Shayne Greer runs a busy, profitable business.
Focus 4 Development has several staff and dozens of subcontractors who do excavation work, landscaping, snow removal and cleaning services. But lately, Greer says he hasn't been feeling fulfilled.
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"I've watched in this economy, my participating less with my customers, certainly not getting involved with community. And I'm at a stage in my personal growth, in my second half of life [where I know] there's a better way," said Greer.
In order to stay competitive, Greer was constantly finding ways to lower his prices, his margins, and in the end, his customer service.
But not anymore. He's now letting his customers set the price by determining the value of his work.
"It really catches them off guard because we're willing to let our contracts dissolve and go entirely with a pay-what-you-think-it's-worth service," said Greer.
He says it's pretty simple: once a service is rendered, an invoice will be issued without any price attached.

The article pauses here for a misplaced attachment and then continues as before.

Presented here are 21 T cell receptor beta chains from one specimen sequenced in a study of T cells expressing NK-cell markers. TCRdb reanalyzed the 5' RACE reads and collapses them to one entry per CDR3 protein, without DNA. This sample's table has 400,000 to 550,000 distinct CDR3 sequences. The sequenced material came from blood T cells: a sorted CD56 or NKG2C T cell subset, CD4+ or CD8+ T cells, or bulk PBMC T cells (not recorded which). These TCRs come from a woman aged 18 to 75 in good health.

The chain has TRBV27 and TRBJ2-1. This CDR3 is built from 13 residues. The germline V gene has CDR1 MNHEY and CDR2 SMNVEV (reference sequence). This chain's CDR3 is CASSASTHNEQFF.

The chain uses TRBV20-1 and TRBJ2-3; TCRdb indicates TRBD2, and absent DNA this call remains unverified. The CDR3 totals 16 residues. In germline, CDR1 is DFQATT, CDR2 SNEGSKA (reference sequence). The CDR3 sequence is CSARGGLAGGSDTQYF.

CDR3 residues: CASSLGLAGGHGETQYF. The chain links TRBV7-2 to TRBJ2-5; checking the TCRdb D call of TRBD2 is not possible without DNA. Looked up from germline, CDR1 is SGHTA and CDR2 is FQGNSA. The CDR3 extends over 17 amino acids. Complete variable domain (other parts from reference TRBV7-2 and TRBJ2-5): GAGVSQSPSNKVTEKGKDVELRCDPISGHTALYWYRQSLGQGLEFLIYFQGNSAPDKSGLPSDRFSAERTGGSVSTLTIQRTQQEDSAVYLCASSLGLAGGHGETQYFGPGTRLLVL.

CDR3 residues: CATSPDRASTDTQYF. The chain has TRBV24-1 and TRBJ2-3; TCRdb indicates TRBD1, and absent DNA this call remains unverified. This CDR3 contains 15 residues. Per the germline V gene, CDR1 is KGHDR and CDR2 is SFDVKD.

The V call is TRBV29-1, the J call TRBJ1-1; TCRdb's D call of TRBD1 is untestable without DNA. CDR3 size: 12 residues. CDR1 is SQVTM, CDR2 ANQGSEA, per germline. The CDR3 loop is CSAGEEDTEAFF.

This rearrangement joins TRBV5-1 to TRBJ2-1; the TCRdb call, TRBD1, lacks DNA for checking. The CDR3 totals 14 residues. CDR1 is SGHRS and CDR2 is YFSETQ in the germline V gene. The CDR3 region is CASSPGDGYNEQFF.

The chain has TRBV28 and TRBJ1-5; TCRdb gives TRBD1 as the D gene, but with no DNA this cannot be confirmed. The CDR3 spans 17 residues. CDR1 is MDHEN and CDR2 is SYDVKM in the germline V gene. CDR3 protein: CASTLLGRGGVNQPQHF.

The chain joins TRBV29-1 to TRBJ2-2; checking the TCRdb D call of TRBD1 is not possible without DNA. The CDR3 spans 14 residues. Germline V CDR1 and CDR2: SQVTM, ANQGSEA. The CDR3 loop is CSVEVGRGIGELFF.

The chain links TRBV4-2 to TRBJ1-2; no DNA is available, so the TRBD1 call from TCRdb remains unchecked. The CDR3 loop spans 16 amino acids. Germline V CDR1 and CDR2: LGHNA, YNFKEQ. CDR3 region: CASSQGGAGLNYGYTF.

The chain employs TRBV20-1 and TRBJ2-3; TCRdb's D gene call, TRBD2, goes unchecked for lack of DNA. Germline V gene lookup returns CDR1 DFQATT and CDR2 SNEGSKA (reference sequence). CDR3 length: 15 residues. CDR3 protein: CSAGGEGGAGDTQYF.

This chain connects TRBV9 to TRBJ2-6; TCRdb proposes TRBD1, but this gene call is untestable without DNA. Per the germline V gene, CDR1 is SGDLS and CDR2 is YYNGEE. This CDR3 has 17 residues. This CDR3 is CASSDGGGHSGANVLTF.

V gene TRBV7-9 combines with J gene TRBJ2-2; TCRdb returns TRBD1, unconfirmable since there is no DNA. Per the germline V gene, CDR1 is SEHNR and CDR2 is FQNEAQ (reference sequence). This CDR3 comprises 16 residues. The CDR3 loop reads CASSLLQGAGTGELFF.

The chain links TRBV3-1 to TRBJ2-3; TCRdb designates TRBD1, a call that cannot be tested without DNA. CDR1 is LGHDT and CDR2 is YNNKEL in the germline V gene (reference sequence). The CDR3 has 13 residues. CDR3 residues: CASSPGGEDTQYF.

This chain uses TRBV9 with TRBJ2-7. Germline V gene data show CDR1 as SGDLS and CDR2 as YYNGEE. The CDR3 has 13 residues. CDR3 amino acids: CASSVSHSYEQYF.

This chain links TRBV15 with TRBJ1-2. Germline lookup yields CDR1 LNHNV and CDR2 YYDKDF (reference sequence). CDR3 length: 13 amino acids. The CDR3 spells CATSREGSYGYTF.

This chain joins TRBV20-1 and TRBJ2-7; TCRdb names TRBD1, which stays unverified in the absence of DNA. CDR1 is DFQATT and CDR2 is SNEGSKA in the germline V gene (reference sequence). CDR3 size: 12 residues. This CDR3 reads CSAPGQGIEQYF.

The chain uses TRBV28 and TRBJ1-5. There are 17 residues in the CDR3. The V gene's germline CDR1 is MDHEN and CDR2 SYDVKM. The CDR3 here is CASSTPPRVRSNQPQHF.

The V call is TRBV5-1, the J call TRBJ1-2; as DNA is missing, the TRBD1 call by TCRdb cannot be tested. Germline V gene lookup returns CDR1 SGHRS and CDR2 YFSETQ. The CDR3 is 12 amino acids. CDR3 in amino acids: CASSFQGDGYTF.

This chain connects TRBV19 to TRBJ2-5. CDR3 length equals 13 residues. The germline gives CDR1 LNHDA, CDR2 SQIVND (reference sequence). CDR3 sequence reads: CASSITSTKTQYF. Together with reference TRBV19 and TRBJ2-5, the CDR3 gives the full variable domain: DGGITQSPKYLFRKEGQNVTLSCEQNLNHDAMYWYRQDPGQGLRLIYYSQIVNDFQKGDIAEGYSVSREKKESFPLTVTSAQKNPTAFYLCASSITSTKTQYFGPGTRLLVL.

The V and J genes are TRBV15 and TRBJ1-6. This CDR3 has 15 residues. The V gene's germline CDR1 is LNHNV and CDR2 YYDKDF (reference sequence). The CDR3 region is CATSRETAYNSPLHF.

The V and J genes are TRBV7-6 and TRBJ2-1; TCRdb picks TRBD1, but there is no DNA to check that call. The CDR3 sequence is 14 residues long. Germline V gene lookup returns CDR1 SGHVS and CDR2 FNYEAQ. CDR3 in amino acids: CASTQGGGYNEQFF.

"If they choose to pay nothing, then that's absolutely what they'll pay. We believe that the fair-minded individual will appreciate the model. And a fair day's pay for a fair day's work will be the exchange," said Greer.
Out on the street, people aren't sure whether this is the best way to create a profitable business.
"I think it's risky for the business owner, so I hope he's not making his entire living off of that," said Keri Barringer.
"It might work, but I think lots of people are cheap, so it might not," said Gwen Hanes.
Others say it's a great idea. "That's fantastic! it gives people an opportunity to really exchange value," said Louisa Lawrence. "And then you are building a trust with people, a relationship, a friendship. That's kind of cool."
Successful test pilot
Greer says he set up a 'pay-what-you-think-it's-worth' car wash a few weeks ago. Afterwards, people gave anywhere from $5 to $100, with the average being about $22. He says that's about double the going rate.
"I don't feel at risk at all about offering this to the public," said Greer. "And it's really the first time in my life that I haven't been thinking about what the monetary gain would be as an entrepreneur."
Focus 4 Development also plans to donate 10 per cent of its sales to four charities, create a 'pay it forward' program and help support the city's Snow Angel program.
Greer says he hopes other companies will adopt his new approach once they see the benefits it provides to both the business and the customers.